Building a community around a new open source project is a tall order. Immediate feedback is critical when a collaborating developer opens a pull request on your GitHub project. One key component to a healthy repository community I’ve learned over the past year is to comment on and merge pull requests as soon as they are opened.
The short feedback loop allows other developers to feel like their time was well spent by contributing to the open source project. However I found that I rarely saw the GitHub web notification option and often did not immediately check my email when a notification message hit my inbox.
What’s needed for creating a short feedback cycle is a text message notification option on new issues and pull requests. By combining Zapier with Twilio we can set up text message notifications on GitHub pull requests without having to write any new code. This post will show you how to sign up for Twilio and connect GitHub to Twilio using Zapier.
Signing up for Twilio to Send Text Messages
Before we can output text message alerts when Zapier receives a service hook request from GitHub, you’ll need to sign up for Twilio, purchase a phone number and grab your account credentials from the account details page. If you already have a Twilio account with a phone number you can skip on to the next section.
First sign-up for a free Twilio account.
After signing up Twilio needs to quickly verify you’re a human and not a malicious spam bot by either sending you a text message or giving you a voice call.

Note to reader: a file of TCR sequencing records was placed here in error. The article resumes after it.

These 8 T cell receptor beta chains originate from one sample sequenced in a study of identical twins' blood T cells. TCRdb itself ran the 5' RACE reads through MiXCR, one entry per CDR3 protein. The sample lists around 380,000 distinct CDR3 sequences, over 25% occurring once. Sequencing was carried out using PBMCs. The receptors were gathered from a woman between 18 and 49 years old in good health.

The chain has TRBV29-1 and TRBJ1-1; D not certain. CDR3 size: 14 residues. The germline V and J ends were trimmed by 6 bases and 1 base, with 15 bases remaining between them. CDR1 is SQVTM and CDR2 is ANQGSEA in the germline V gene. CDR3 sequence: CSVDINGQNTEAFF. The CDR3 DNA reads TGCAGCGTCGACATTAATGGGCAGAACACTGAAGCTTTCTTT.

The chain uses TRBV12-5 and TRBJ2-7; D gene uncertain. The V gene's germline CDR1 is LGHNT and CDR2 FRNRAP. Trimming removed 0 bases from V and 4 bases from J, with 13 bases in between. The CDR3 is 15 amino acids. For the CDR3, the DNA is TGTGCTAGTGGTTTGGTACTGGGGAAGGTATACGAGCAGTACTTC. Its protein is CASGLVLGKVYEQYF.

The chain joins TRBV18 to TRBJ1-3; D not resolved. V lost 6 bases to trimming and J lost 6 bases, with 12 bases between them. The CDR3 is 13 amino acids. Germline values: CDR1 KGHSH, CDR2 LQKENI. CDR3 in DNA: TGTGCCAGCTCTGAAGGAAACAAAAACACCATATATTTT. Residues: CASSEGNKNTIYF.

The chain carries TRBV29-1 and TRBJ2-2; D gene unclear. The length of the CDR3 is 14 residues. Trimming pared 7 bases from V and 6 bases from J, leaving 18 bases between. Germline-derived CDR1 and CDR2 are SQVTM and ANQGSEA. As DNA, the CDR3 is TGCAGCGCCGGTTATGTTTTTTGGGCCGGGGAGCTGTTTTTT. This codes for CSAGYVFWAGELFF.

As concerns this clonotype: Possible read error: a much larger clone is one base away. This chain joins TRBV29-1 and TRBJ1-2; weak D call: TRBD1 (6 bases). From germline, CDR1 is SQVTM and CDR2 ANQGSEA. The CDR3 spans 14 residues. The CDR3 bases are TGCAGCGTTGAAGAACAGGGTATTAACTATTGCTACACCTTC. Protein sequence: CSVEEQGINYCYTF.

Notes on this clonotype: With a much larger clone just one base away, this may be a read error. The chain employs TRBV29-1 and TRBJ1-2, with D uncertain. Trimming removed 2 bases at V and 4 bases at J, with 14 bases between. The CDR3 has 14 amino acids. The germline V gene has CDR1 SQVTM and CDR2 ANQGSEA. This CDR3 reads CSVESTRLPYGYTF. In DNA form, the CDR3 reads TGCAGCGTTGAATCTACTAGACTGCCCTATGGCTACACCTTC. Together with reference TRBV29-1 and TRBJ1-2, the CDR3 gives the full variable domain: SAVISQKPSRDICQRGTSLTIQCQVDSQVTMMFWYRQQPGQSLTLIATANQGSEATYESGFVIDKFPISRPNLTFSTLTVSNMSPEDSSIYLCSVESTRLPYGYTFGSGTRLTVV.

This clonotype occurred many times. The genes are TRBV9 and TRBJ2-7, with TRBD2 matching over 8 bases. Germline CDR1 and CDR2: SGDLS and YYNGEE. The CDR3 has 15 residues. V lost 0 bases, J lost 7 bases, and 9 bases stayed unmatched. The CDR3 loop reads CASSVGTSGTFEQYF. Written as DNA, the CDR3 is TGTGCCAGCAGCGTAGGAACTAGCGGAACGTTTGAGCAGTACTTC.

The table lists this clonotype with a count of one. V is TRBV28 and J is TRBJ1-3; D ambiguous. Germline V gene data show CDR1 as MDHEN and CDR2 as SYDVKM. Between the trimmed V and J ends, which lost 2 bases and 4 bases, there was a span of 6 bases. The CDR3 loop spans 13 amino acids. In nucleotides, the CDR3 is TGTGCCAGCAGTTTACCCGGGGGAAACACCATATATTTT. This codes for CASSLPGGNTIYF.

If you choose the text message verification you’ll receive a message like this one to enter into the sign-up form.
Twilio will assign a random phone number once the sign-up process is complete. You can also search for another number through the Twilio web interface or purchase one programmatically through the API.
Answers to further phone number questions can be found on the phone number FAQ page.
Setting up a Zap with Zapier
With your new Twilio number we can now set up a new Zap in Zapier. Start by creating a new Zap by clicking on the “Make a New Zap” button.
Zapier will bring up the “Choose a trigger and action” page.
Choose GitHub on the left side. Select the “New Pull Request” trigger for GitHub. Don’t worry about selecting a repository yet. We’ll get to that in a few steps.
On the right side choose Twilio. You can have Zapier call you when the GitHub trigger is fired, but SMS is more useful in this case.
The next section allows you to test that the GitHub pull request trigger and Twilio send SMS action are working properly.
We’re almost done. The next step is a filter so that the trigger fires on a specific repository. In this case select your own repository or one from a GitHub organization where you’re a member.
Finally, select the Twilio “From Number” you want to receive the SMS from. Zapier will pre-populate the numbers so you won’t have to look it up in the Twilio numbers page. Enter your “To Number” and a custom message.
You can add fields to the custom message such as the pull request title so you have additional context when you get the messages. If an SMS is longer than 160 characters you have the option to split the message across multiple SMS. I keep the message content short and select yes to this field so the message is not truncated.
That’s all the set up required! Hit continue and you’re all set to receive an SMS whenever a new pull request is opened.
Pull Request Notifications by SMS
Whenever there’s a new pull request made, you’ll now receive the following SMS text so you can immediately review the code and merge it or start a conversation in the comments.
Short response times are a great way to create a community around your project and keep potential collaborators engaged.